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Louvre: Decamps – The Sonneurs

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Decamps - The SonneursSully wing – 2 e étage – Collection Georges Thomy Thiéry (1823-1902) – Salle 72

The scene is probably happening in the tower of the steeple of a village church, a day of festooned feast. This is the moment to announce the office: the altar boy has already put on the white surplice and the scarlet cassock. At the rope that sets the bell in motion, four vigorous peasants are hung up and pulling all the strength of their arms. Part of this ardor, they have probably drawn from the bottles that can be seen strewing the ground, next to a heap of clothes. In the heat of the action, one of them dropped his slipper and his stockings, pulled by the effort, go down and tug on his skinny legs. All these fellows look like happy fellows for whom the bells ringtone seems to be an opportunity to empty some bottle. The painter did not locate his episode; no doubt it is a reminiscence of his stay in the South. In any case, we are in a country where wine is in honor. Close to the stained glass window, one sees the sacristan who, the glass in hand and with an evident bliss, is right to a young man sitting in front of him in the embrasure. The altar boy himself, near the door, holds a bottle which he is about to go and drink secretly in some corner.

This little picture is of a charming fantasy; the muscular effort of the bellmen is translated with a truth, a perfect realism. By the small importance of the episode, by the abundance of detail and the meticulousness of the execution, this work ranks among the best of that form of art called genre painting, and in which excelled Decamps.

“To this painting are missing,” wrote M. Charles Clement, “all or part of the great qualities of art, the importance and elevation of the subject, the strength, the nobility of the composition, the beauty of the types, the gestures, adjustments, but it redeems its inferiority by the truth of the details, the skill of the invoice, the approval of the color, the accuracy of the pantomime, the arrangement, in a word, by the excellence of this which depends above all on observation and execution. A genre painter has wit, know-how, talent. He astonishes, interests, seduces; it does not move, it is not for nothing in those numerous and admirable creations of the genius which, from century to century, populate the imagination of those who know and who think.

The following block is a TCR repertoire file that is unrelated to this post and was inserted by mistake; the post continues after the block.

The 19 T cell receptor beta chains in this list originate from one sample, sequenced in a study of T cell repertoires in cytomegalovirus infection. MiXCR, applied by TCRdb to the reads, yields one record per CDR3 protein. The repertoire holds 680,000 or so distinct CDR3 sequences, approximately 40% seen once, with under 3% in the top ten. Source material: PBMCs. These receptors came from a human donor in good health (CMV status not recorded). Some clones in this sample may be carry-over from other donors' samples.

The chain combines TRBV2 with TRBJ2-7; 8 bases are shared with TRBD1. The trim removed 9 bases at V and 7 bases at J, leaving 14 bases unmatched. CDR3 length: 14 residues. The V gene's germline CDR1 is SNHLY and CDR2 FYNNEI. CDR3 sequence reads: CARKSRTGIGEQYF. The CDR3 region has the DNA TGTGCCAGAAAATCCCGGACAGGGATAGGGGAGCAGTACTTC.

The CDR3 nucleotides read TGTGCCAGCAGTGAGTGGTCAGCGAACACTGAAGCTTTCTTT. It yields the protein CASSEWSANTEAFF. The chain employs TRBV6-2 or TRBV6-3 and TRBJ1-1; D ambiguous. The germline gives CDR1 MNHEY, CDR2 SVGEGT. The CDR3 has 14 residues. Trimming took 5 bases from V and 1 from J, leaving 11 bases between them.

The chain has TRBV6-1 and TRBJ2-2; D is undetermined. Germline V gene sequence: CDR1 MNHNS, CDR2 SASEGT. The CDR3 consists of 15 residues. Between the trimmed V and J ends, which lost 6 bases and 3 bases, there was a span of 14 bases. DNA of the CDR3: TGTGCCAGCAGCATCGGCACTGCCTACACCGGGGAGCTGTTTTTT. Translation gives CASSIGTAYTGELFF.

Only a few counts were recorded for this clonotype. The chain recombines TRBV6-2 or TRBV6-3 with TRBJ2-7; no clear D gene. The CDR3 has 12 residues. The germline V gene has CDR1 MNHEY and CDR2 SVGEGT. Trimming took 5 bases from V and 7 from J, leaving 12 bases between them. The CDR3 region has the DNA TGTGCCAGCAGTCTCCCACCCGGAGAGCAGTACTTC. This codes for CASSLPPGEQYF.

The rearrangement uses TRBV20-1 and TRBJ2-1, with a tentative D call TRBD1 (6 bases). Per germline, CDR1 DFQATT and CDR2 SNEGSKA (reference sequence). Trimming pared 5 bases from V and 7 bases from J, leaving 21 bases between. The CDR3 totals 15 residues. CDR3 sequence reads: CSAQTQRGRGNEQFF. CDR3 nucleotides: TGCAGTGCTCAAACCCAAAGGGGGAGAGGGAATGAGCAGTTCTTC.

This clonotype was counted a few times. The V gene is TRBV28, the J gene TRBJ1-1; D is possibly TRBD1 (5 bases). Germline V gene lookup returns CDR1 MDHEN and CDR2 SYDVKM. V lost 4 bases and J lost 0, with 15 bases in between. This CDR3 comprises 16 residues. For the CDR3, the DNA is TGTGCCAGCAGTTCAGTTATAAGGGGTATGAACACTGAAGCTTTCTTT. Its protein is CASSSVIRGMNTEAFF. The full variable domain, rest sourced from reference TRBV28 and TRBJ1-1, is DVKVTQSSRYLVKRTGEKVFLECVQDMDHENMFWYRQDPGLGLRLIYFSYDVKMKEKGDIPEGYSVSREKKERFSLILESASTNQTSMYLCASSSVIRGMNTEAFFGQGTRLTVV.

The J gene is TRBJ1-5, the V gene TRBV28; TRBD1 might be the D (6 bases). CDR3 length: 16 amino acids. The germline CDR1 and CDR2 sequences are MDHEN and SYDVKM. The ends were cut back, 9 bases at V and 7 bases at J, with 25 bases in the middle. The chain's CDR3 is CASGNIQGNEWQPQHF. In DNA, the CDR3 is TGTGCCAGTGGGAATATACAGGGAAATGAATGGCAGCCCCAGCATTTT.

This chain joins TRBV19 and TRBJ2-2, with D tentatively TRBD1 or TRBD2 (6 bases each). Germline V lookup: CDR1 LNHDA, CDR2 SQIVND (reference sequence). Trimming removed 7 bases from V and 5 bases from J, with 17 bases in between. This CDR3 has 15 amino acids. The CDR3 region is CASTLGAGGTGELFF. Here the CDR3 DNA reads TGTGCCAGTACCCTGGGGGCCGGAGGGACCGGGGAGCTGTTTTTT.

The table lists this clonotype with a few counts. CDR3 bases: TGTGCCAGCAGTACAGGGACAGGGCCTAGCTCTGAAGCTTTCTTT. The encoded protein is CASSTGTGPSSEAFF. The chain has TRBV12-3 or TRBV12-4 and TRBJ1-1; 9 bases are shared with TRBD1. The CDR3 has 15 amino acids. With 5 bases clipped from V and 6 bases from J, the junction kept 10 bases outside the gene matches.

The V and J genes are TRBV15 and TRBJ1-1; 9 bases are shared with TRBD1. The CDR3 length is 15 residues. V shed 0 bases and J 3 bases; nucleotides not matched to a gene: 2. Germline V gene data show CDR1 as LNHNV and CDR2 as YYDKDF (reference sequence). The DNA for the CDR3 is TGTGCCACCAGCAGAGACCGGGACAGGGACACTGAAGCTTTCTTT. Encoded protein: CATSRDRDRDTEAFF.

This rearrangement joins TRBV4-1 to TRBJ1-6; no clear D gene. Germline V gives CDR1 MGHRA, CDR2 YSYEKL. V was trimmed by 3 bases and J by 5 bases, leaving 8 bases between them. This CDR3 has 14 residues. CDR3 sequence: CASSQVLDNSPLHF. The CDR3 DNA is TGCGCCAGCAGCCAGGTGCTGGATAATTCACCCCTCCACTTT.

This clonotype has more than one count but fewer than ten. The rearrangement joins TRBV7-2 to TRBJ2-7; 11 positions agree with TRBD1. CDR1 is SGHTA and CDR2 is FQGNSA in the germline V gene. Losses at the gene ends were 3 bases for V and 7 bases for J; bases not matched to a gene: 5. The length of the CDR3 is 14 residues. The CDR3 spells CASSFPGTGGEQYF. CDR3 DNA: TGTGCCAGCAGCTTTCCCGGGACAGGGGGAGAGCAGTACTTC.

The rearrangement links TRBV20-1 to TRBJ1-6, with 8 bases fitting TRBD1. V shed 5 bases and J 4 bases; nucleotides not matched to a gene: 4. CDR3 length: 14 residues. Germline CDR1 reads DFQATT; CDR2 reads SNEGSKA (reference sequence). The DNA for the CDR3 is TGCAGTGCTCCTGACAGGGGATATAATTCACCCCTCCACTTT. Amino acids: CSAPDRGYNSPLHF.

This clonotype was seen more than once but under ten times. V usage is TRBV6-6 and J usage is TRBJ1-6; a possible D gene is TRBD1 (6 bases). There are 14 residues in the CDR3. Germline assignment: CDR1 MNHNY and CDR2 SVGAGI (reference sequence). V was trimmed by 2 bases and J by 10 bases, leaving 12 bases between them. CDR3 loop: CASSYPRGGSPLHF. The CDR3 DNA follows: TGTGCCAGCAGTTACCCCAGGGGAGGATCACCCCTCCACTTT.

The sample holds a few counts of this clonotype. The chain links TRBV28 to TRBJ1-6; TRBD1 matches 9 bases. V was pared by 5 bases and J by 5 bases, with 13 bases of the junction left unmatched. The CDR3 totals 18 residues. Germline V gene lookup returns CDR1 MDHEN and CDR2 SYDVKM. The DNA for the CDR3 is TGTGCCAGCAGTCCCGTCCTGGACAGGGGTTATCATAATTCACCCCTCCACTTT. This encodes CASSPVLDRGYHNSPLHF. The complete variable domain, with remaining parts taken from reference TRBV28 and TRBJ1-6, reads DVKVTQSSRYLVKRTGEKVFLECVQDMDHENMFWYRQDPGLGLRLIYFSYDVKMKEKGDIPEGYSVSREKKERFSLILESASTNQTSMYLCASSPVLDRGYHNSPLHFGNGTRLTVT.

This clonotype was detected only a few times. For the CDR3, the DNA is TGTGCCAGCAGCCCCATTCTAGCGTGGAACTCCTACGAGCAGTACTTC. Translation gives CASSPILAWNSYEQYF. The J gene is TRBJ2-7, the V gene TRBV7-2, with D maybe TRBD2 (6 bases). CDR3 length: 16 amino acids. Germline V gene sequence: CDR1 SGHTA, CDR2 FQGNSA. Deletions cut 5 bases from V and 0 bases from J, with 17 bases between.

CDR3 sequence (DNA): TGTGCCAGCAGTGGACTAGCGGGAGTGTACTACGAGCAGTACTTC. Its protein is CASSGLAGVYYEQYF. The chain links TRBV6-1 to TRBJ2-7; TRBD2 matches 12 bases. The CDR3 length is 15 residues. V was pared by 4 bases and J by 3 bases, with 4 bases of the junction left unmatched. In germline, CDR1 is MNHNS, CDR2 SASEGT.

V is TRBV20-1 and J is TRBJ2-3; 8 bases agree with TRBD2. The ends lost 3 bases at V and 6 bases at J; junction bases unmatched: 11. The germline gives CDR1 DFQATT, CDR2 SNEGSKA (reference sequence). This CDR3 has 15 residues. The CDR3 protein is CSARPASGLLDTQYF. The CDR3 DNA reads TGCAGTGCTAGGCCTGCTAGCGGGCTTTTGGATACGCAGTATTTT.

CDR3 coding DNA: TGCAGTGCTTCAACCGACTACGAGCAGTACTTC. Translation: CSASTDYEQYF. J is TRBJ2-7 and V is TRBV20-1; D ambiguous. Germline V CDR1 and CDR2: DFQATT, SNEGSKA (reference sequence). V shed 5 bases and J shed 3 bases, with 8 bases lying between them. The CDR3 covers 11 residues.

In this respect, Decamps is much better than a genre painter. If he were only the brightest and most amusing of our anecdotiers, we would not understand the unanimous admiration his work enjoys. But he ennobles the most vulgar of his compositions by an admirable understanding of light. Few painters have possessed to such a high degree the gift of capturing the sun and illuminating its canvases. It was his constant study and most of his paintings have no subject, they are only an excuse for him to play virtuoso with the rays and the shadows. He has brought the art of chiaroscuro to a perfection which is apparent to the greatest masters. We find precisely the proof in the Sonneurs where vibrates an intense light which animates the darkest corners of the canvas.

Decamps dreamed all his life of being something other than a genre painter. He tried his hand at painting style and showed real qualities. One could mention, among these works of a higher order the Miraculous Fishing, the Defeat of the Cimbri, and especially the Christ in the Praetorium. He even thought of painting with a fresco: “I did not lack inventiveness,” he wrote, “and I would have taken advantage of the most absurd idea, if I had been allowed a room of any kind What I had produced would have been very attackable, I admit; finally organized in a particular way, what I had produced was a little out of this system of used ceiling … I have the conviction that the necessity where I found myself to produce only easel paintings totally turned me away from my natural way…”

He is perhaps a chance, for the glory of Decamps, that he was not able to measure himself in the mural: he had too much the passion of the detail to bend to the necessities of the fresco which sacrifice precisely the detail to the mass; in addition, the fresco requires a clear, lively, light shade and Decamps still paints in a dark range dominated by chiaroscuro. Finally, the fresco is affordable only impeccable designers; but, too often, missing the study, Decamps’ drawing lacks safety.

But what does it matter what he could or wanted to be? It is not so slim to find a painting in a tiny episode of the intimate life and to be interested in it by force of wit, fantasy, humor and science.

To judge Decamps well, we must remember that he formed himself alone, without a master, if not without study. But for lack of master, his study was incomplete. He is almost never irreproachable, but his defects, which are indisputable, can not make him forget his eminent and rare qualities. He pleases and charms by the somewhat bitter taste of his talent, and by the originality of his invention, and the picturesque backdrop of his anecdotes.

The Sonneurs were bought by M. Tomy-Thierry; it appears in the Louvre in the rooms of the second floor, reserved for the rich collection of the donor.

Height: 0.58 – Width: 0.48 – Figures: 0.32.

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